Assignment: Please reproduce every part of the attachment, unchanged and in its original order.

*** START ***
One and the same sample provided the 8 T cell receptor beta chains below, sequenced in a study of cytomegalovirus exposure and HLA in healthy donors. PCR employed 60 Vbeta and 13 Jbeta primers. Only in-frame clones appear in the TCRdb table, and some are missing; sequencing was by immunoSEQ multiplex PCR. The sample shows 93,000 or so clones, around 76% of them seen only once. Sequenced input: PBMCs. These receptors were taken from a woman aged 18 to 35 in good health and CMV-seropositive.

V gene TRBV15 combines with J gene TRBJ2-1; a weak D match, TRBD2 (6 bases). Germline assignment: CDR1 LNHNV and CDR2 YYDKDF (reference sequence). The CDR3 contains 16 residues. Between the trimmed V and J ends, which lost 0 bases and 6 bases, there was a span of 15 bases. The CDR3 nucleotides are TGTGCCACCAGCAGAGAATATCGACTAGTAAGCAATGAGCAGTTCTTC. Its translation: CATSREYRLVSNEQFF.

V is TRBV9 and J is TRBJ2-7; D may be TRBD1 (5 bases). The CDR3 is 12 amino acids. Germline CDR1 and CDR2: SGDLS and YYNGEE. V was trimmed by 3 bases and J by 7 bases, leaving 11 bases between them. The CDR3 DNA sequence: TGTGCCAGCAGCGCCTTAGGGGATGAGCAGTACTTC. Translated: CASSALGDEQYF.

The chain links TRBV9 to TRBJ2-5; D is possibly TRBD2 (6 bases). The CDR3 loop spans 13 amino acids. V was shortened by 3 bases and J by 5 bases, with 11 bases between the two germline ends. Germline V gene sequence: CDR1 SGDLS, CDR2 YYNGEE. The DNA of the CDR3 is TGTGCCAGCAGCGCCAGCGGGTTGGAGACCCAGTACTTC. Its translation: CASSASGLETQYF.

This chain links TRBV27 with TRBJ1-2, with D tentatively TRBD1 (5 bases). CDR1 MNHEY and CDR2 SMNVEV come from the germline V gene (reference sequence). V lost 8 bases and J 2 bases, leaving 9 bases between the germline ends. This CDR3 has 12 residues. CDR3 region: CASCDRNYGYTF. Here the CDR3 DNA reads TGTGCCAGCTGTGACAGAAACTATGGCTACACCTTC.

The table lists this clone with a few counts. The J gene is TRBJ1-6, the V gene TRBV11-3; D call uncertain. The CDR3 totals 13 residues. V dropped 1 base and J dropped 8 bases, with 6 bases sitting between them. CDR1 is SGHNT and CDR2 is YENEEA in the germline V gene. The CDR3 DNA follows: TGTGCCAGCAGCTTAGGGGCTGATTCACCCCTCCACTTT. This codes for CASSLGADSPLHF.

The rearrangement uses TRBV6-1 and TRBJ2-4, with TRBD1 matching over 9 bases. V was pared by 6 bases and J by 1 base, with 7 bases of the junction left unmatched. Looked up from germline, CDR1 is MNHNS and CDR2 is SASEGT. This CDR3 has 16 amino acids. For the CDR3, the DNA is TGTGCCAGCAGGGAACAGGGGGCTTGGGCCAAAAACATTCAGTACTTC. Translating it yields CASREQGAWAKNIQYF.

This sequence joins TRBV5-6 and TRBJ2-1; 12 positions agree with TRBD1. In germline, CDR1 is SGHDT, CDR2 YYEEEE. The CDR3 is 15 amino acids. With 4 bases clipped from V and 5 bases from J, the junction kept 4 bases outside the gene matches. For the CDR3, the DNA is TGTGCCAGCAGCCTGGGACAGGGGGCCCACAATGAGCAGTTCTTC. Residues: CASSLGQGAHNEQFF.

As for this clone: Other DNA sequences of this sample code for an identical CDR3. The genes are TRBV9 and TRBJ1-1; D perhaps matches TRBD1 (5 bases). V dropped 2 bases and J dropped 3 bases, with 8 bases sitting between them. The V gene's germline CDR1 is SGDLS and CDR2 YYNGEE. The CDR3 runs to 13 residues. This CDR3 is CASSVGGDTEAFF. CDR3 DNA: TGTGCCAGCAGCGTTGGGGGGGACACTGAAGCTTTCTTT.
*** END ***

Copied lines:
One and the same sample provided the 8 T cell receptor beta chains below, sequenced in a study of cytomegalovirus exposure and HLA in healthy donors. PCR employed 60 Vbeta and 13 Jbeta primers. Only in-frame clones appear in the TCRdb table, and some are missing; sequencing was by immunoSEQ multiplex PCR. The sample shows 93,000 or so clones, around 76% of them seen only once. Sequenced input: PBMCs. These receptors were taken from a woman aged 18 to 35 in good health and CMV-seropositive.

V gene TRBV15 combines with J gene TRBJ2-1; a weak D match, TRBD2 (6 bases). Germline assignment: CDR1 LNHNV and CDR2 YYDKDF (reference sequence). The CDR3 contains 16 residues. Between the trimmed V and J ends, which lost 0 bases and 6 bases, there was a span of 15 bases. The CDR3 nucleotides are TGTGCCACCAGCAGAGAATATCGACTAGTAAGCAATGAGCAGTTCTTC. Its translation: CATSREYRLVSNEQFF.

V is TRBV9 and J is TRBJ2-7; D may be TRBD1 (5 bases). The CDR3 is 12 amino acids. Germline CDR1 and CDR2: SGDLS and YYNGEE. V was trimmed by 3 bases and J by 7 bases, leaving 11 bases between them. The CDR3 DNA sequence: TGTGCCAGCAGCGCCTTAGGGGATGAGCAGTACTTC. Translated: CASSALGDEQYF.

The chain links TRBV9 to TRBJ2-5; D is possibly TRBD2 (6 bases). The CDR3 loop spans 13 amino acids. V was shortened by 3 bases and J by 5 bases, with 11 bases between the two germline ends. Germline V gene sequence: CDR1 SGDLS, CDR2 YYNGEE. The DNA of the CDR3 is TGTGCCAGCAGCGCCAGCGGGTTGGAGACCCAGTACTTC. Its translation: CASSASGLETQYF.

This chain links TRBV27 with TRBJ1-2, with D tentatively TRBD1 (5 bases). CDR1 MNHEY and CDR2 SMNVEV come from the germline V gene (reference sequence). V lost 8 bases and J 2 bases, leaving 9 bases between the germline ends. This CDR3 has 12 residues. CDR3 region: CASCDRNYGYTF. Here the CDR3 DNA reads TGTGCCAGCTGTGACAGAAACTATGGCTACACCTTC.

The table lists this clone with a few counts. The J gene is TRBJ1-6, the V gene TRBV11-3; D call uncertain. The CDR3 totals 13 residues. V dropped 1 base and J dropped 8 bases, with 6 bases sitting between them. CDR1 is SGHNT and CDR2 is YENEEA in the germline V gene. The CDR3 DNA follows: TGTGCCAGCAGCTTAGGGGCTGATTCACCCCTCCACTTT. This codes for CASSLGADSPLHF.

The rearrangement uses TRBV6-1 and TRBJ2-4, with TRBD1 matching over 9 bases. V was pared by 6 bases and J by 1 base, with 7 bases of the junction left unmatched. Looked up from germline, CDR1 is MNHNS and CDR2 is SASEGT. This CDR3 has 16 amino acids. For the CDR3, the DNA is TGTGCCAGCAGGGAACAGGGGGCTTGGGCCAAAAACATTCAGTACTTC. Translating it yields CASREQGAWAKNIQYF.

This sequence joins TRBV5-6 and TRBJ2-1; 12 positions agree with TRBD1. In germline, CDR1 is SGHDT, CDR2 YYEEEE. The CDR3 is 15 amino acids. With 4 bases clipped from V and 5 bases from J, the junction kept 4 bases outside the gene matches. For the CDR3, the DNA is TGTGCCAGCAGCCTGGGACAGGGGGCCCACAATGAGCAGTTCTTC. Residues: CASSLGQGAHNEQFF.

As for this clone: Other DNA sequences of this sample code for an identical CDR3. The genes are TRBV9 and TRBJ1-1; D perhaps matches TRBD1 (5 bases). V dropped 2 bases and J dropped 3 bases, with 8 bases sitting between them. The V gene's germline CDR1 is SGDLS and CDR2 YYNGEE. The CDR3 runs to 13 residues. This CDR3 is CASSVGGDTEAFF. CDR3 DNA: TGTGCCAGCAGCGTTGGGGGGGACACTGAAGCTTTCTTT.